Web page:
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Editorial, Wal-Mart Friend or Foe to Packaging Industry, PFFC, May 2004

Wal-Mart. The very mention of the world’s largest retailer conjures images both maniacal and redemptive.

As a converter your point of view may depend on whether your company is among Wal-Mart’s ultra-exclusive club (and I don’t mean Sam’s Club), making it an approved supplier, one that hopes to become a preferred Wal-Mart vendor, or conversely, one that has no interest in jumping through hoops held by a dictatorial—as some have described—customer. How can one retailer be both so hated and so loved…or is it just tolerated?

There’s no denying the one-time proponent of “Made in USA” products sold in Wal-Mart stores made an about-face. Can you blame them? Converters are not unfamiliar with cost controls on materials. Their natural inclination, like everyone else’s, is to buy the best quality at the most reasonable price. With price so much a factor for the consumer and brand loyalty increasingly jeopardized by lesser-known and more economically priced brands, it has pushed consumer product companies—not just Wal-Mart—to find supply sources to help them compete in the marketplace.

Other claims of an accusing sort are accumulating to cast the retailer in a less than wholesome light. Jesse Jackson recently made caustic comments about the retailer (as it considers construction of a Chicago store that would serve two predominantly black neighborhoods), describing it as “Kool-Aid and cyanide.” The Chicago Tribune’s April 20 edition quotes Jackson: “The Kool-Aid is the cheap prices. The cyanide is the cheap wages. The cyanide is the cheap health benefits.”

Not long ago, Jackson flew to California to protest the construction of another Wal-Mart near Los Angeles where voters actually rejected the ballot proposed project.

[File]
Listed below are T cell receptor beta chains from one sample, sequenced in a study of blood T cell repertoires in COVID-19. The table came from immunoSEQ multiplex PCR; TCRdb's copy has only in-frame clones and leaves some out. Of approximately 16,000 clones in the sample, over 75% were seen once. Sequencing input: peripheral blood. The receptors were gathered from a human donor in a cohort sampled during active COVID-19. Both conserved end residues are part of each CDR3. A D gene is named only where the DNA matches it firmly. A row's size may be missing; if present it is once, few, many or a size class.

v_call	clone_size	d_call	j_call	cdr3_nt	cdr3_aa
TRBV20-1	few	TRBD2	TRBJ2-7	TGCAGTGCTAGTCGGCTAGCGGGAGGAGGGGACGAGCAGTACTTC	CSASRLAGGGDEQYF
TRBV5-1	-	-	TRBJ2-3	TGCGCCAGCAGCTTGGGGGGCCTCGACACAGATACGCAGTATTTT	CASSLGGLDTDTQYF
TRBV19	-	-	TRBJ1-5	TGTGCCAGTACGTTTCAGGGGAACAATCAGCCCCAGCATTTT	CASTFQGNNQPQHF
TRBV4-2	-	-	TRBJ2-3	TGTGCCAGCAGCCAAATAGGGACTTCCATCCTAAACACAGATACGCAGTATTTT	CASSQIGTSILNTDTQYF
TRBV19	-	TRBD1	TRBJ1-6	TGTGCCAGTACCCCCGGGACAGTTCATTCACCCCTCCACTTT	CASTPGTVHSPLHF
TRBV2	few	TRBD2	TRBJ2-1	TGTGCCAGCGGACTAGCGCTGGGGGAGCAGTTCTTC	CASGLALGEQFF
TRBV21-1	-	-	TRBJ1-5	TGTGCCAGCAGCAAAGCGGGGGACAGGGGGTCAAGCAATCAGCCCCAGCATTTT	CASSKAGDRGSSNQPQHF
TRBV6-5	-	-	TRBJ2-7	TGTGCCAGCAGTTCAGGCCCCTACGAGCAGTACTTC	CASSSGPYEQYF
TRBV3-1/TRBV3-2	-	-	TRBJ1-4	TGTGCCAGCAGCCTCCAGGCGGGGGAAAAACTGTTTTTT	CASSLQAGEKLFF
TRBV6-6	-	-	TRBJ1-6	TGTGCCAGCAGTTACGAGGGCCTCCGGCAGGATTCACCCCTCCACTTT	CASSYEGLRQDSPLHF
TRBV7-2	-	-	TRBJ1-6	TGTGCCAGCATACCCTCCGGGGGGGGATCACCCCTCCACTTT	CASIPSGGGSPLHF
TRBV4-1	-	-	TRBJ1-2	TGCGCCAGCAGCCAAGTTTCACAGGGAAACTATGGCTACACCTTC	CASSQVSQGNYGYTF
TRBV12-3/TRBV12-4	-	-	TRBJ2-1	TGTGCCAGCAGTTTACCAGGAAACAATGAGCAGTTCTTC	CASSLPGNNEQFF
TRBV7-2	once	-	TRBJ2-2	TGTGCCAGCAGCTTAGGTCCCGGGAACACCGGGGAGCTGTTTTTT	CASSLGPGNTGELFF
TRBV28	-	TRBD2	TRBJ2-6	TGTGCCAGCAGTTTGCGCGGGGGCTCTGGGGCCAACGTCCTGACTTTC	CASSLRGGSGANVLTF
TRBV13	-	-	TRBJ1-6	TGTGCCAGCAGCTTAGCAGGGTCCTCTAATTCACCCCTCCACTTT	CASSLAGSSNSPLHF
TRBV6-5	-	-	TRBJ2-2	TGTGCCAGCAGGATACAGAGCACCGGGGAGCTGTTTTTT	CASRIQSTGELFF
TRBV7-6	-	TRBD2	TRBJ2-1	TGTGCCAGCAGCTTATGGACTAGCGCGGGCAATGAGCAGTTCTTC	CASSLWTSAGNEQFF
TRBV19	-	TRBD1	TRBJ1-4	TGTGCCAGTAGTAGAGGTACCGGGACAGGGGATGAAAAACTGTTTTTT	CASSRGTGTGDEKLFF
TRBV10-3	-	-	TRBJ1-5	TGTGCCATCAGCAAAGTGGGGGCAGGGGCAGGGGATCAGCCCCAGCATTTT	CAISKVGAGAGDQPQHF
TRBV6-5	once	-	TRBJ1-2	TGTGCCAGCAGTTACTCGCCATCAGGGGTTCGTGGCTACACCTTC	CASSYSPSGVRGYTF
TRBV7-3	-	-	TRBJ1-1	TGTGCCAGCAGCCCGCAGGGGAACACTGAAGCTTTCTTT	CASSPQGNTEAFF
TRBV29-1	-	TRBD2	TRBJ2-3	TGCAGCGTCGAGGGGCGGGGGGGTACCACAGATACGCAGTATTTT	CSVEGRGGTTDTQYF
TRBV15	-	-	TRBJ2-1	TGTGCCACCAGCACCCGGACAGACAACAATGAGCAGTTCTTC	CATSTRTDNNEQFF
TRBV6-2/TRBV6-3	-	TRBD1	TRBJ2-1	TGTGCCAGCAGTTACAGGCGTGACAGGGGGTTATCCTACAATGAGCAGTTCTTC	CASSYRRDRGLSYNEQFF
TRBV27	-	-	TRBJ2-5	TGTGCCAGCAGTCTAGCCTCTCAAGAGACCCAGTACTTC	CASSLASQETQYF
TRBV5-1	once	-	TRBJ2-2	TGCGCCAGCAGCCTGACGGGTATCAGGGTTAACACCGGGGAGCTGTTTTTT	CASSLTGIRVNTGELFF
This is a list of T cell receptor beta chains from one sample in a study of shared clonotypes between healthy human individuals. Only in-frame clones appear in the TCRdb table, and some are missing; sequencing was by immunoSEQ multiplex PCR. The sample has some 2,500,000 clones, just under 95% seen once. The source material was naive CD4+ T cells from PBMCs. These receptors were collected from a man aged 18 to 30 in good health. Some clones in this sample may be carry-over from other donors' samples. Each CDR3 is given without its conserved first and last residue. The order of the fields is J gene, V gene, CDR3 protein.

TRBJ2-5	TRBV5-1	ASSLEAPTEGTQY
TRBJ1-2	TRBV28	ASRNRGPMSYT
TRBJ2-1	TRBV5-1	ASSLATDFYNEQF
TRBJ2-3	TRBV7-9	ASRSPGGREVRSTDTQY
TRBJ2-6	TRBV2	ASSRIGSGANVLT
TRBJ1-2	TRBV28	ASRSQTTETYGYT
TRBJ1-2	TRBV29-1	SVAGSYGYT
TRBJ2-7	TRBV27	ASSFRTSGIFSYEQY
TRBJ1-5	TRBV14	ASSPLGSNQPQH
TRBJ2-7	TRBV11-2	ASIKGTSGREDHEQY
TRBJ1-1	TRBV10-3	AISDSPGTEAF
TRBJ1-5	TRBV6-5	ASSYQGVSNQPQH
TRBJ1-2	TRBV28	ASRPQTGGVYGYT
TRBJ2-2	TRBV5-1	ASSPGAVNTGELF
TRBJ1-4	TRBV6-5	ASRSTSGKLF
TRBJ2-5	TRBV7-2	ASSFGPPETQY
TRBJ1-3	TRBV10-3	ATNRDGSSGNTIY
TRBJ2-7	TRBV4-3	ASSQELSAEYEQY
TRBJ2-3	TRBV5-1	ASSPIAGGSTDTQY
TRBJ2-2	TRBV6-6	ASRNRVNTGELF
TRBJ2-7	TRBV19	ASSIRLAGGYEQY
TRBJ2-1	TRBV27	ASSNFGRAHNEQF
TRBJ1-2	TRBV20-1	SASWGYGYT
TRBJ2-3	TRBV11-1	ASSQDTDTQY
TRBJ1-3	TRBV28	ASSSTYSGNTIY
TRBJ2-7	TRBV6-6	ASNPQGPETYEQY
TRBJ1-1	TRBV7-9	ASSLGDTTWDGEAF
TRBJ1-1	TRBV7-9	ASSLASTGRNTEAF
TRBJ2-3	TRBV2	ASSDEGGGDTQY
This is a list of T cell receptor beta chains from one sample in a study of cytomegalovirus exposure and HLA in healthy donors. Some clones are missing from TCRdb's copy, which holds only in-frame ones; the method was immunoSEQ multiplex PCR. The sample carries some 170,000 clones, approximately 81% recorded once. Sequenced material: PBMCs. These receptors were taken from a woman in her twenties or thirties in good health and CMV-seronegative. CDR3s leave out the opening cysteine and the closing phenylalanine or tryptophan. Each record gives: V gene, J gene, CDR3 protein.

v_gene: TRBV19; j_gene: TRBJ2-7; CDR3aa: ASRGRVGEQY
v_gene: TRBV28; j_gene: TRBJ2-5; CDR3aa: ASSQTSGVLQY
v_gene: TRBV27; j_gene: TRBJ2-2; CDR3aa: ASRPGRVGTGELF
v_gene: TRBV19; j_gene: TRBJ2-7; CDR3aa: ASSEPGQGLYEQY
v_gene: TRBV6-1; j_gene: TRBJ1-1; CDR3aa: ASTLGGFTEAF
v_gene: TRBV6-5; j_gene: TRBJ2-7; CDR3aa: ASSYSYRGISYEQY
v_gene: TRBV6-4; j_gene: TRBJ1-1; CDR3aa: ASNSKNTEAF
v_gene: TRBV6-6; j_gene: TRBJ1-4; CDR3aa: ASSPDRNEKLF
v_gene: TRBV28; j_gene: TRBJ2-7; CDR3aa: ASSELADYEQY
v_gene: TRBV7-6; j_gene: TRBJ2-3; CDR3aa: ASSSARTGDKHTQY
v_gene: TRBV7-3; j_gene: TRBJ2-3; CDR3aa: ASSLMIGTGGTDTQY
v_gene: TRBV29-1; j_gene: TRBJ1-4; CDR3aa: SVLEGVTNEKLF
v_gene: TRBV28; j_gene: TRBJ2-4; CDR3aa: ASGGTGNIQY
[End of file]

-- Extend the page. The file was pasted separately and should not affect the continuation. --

While some have questioned issues surrounding Wal-Mart employment practices and benefits, others extol the retailer. According to the April 8 edition of the Chicago Sun-Times, Wal-Mart provides jobs in low-income communities; keeps the price of goods low; and turns healthy profits for its investors among other positive arguments.

The Sun-Times brings to the consumer’s attention two more positive points: “Wal-Mart keeps retail competitors on their toes,” and it “sets standards for other retailers in using cutting-edge technology to cut costs.”

Here’s where a converter may give pause to consider yet another point of view. My mother-in-law used to say there’s always three sides to every story: “My version, your version, and the truth in the middle.” I posed the question in our E-Clips electronic newsletter on April 19: “What impact does Wal-Mart have on the packaging industry?” Two subscribers (whose identities shall remain anonymous) provided their enlightening points of view:

Wal-Mart has caused lower margins in the costing of packaging materials…their demands stretch through the whole marketing exercise. Everyone has to lower prices, from the manufacturer all the way down to the consumer, [who is] the only one benefitting from lower prices.

Also suppliers have to go to China to get better prices where labor is cheaper and equipment is state of the art. We cannot compete on a playing field which is not level. Wal-Mart has a lot of clout because of their buying power. The demands they put on their suppliers goes all the way down the line like a dominos game. Yes, consumers benefit, but what about the job losses? Sooner or later we will have to pay the piper.—L.C.



The other subscriber explained his view:

Wal-Mart has changed the flexible packaging industry completely—starting with cost cutting as the major change.

To sell to Wal-Mart you must have a great price with great supply service. Packaging is a cost to any product. Packaging has been looked at by many manufacturers as the place to start the cost cutting. This has not been all bad as it will weed out the weaker companies. The packaging companies and their suppliers out there today should be congratulated for answering the endless request and demands from manufacturers for improved cost and service, especially the ones who deal with Wal-Mart. There are many suppliers who should be proud of what they do and sell the value they bring to the relationship. The constant improvement challenge Wal-Mart demands filters down to all of the packaging companies. It is an endless battle that I enjoy competing in now. Thank you!—B.M.



Still further, Max Golter in the TLMI Illuminator writes: “Wal-Mart has made it clear that it will not pay extra for RFID [radio frequency identification] applied to the products that they sell.” Who will?

The battle wears on. What are your thoughts?


For more information on the converting industry beyond this issue’s contents, visit pffc-online.com. We offer content there you cannot find in the print issue, and it is updated weekly. Once there, be sure to e-mail your feedback to me, This email address is being protected from spambots. You need JavaScript enabled to view it..



 

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